Feathers are unique to birds. Strong, yet light and flexible, a single feather is an object of great beauty. Late summer, through August and September is a good time to look for feathers when adult birds are moulting: a process of shedding old feathers and growing new ones. Not surprisingly many birds are looking a bit shabby after the efforts raising their young, and are now growing new, strong, warm and weatherproof feathers for the winter. Take a close up look at a feather and try out these activity ideas.
Feathers are made from a strong protein called keratin, the same substance as our fingernails and hair, which is very light and amazingly strong. Most feathers have a hollow central shaft with vanes on either side. These vanes are made up of separate branches known as barbs from which smaller barbules branch off and interlock with tiny hooks and ridges – just like Velcro.
Focus on feathers: Pick up a feather and run it through your fingers. How does it feel? – delicate, light, flexible. Use a hand lens to look at the tiny barbules. Then gently ‘unzip’ a feather and then ‘zip’ it up again by pinching and drawing your fingers along the separated barbs from the shaft to the outer edge. Try and collect a variety of feathers and look carefully at their size, shape and patterns.
Can you identify the following feathers?
Flight feather – these are the longest and strongest feathers in the wings; called the primaries and secondaries, and the tail. They are asymmetrical with one vane that is thin and stiff whilst the other is wider and flexible.
Contour feather – smaller feathers that cover the bird’s body, head and wings. Many are brightly coloured towards the tip which creates the bird’s distinctive plumage; its pattern and colour.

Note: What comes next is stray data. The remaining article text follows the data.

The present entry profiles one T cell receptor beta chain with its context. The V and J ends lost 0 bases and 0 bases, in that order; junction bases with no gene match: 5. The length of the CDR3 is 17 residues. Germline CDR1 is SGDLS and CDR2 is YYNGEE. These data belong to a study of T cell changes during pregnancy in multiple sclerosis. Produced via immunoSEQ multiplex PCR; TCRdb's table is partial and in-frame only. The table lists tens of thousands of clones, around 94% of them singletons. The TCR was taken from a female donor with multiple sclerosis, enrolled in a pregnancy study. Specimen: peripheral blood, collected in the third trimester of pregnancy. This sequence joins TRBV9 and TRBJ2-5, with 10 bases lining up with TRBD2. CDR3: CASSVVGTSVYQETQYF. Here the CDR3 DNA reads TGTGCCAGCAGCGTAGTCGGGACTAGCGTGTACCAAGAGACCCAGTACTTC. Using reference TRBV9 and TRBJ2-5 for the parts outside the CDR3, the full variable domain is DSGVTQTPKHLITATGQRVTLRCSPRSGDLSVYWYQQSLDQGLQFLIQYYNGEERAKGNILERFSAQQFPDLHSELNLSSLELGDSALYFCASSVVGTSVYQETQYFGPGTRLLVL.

Downy feather – small and fluffy with a very short shaft with non-interlocking barbs. These feathers are the closest to body and hold the air that insulates and keeps the bird warm.
Now hold a feather towards the light. Many colours in a bird’s plumage are due to iridescence – we see different colours depending on the angle the light is reflected from the feathers. It’s this variety of colour that can make birds so beautiful to watch.
Changing feathers – feathers are strong but need to be replaced annually, with a main moult usually after the breeding season, to replace those that are worn thin and damaged by parasites. They don’t lose them all at once, it’s a gradual process over a number of weeks – otherwise they’d be unable to fly or keep warm! Growing feathers takes lots of energy and birds often become quiet and inconspicuous. Have you noticed that there is less birdsong in the summer?
Top Fact: Small songbirds have between 3,500-5,000 feathers; whereas water birds may have as many as 12,000 feathers to stay warm in cold waters.
Feather care: Birds spend a lot of time looking after their feathers. Preening is when a bird runs individual feathers through its beak to repair and rearrange its feathers back into shape. Put out a bird bath, a large glazed or plastic plant saucer works well, to watch birds bathe in the water and then preen to keep their feathers in tip top condition. Many feathers are also waterproof. Simply drop a little water onto a large flight feather using a small pipette to watch how the feather sheds water.
Whose feather? With a little detective work create your own feather guide or journal to help with identification. A small slot can be cut into each page for the feather shaft to sit in.
I’ve been enjoying walks along the coast, particularly areas where mudflats are exposed at low tide. The constantly changing seascape with birds arriving to feed in the food-rich mud provides a good opportunity to look for moulted seabird feathers, in particular the larger flight feathers from the wing and tail. Try and match the distinctive patterns of the feather to the plumage – overall colour and pattern – of the birds seen feeding. The above feathers are from a curlew. My favourite reference book for feather identification is ‘Tracks and Signs of the Birds of Britain and Europe’ by Helm Identification Guides.
So with some detective work bird feathers are fascinating to discover and learn about. I’m now curious to investigate bird tracks left in the mud. Maybe my next post idea!
For more feathery inspiration and beautiful illustrations check out ‘Birds and their Feathers’ by Britta Teckentrup.